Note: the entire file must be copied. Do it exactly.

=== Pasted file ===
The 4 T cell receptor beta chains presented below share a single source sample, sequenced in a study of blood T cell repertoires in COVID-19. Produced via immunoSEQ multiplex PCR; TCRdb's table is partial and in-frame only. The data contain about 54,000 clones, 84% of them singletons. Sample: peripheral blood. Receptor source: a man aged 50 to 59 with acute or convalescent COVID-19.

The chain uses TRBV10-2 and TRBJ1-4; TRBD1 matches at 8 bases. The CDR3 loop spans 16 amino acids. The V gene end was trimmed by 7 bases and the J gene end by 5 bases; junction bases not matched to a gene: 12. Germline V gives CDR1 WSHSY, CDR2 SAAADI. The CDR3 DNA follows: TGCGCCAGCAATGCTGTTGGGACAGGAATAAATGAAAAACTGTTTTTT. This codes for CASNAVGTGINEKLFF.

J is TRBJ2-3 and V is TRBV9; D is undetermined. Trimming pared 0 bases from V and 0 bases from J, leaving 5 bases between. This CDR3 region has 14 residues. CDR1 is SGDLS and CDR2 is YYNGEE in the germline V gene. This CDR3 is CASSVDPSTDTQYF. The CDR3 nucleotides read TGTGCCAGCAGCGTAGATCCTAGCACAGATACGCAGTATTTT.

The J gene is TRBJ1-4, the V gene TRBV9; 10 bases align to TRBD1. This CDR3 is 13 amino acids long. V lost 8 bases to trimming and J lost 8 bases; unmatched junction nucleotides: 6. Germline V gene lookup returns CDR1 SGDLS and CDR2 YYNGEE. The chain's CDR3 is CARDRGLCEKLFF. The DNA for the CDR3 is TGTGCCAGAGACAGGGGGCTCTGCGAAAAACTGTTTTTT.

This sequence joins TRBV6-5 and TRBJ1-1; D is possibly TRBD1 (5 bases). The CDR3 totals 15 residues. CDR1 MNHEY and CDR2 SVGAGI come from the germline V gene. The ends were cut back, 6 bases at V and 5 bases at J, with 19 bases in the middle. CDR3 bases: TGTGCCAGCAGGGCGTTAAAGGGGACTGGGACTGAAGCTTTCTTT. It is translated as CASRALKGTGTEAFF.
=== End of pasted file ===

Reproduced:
The 4 T cell receptor beta chains presented below share a single source sample, sequenced in a study of blood T cell repertoires in COVID-19. Produced via immunoSEQ multiplex PCR; TCRdb's table is partial and in-frame only. The data contain about 54,000 clones, 84% of them singletons. Sample: peripheral blood. Receptor source: a man aged 50 to 59 with acute or convalescent COVID-19.

The chain uses TRBV10-2 and TRBJ1-4; TRBD1 matches at 8 bases. The CDR3 loop spans 16 amino acids. The V gene end was trimmed by 7 bases and the J gene end by 5 bases; junction bases not matched to a gene: 12. Germline V gives CDR1 WSHSY, CDR2 SAAADI. The CDR3 DNA follows: TGCGCCAGCAATGCTGTTGGGACAGGAATAAATGAAAAACTGTTTTTT. This codes for CASNAVGTGINEKLFF.

J is TRBJ2-3 and V is TRBV9; D is undetermined. Trimming pared 0 bases from V and 0 bases from J, leaving 5 bases between. This CDR3 region has 14 residues. CDR1 is SGDLS and CDR2 is YYNGEE in the germline V gene. This CDR3 is CASSVDPSTDTQYF. The CDR3 nucleotides read TGTGCCAGCAGCGTAGATCCTAGCACAGATACGCAGTATTTT.

The J gene is TRBJ1-4, the V gene TRBV9; 10 bases align to TRBD1. This CDR3 is 13 amino acids long. V lost 8 bases to trimming and J lost 8 bases; unmatched junction nucleotides: 6. Germline V gene lookup returns CDR1 SGDLS and CDR2 YYNGEE. The chain's CDR3 is CARDRGLCEKLFF. The DNA for the CDR3 is TGTGCCAGAGACAGGGGGCTCTGCGAAAAACTGTTTTTT.

This sequence joins TRBV6-5 and TRBJ1-1; D is possibly TRBD1 (5 bases). The CDR3 totals 15 residues. CDR1 MNHEY and CDR2 SVGAGI come from the germline V gene. The ends were cut back, 6 bases at V and 5 bases at J, with 19 bases in the middle. CDR3 bases: TGTGCCAGCAGGGCGTTAAAGGGGACTGGGACTGAAGCTTTCTTT. It is translated as CASRALKGTGTEAFF.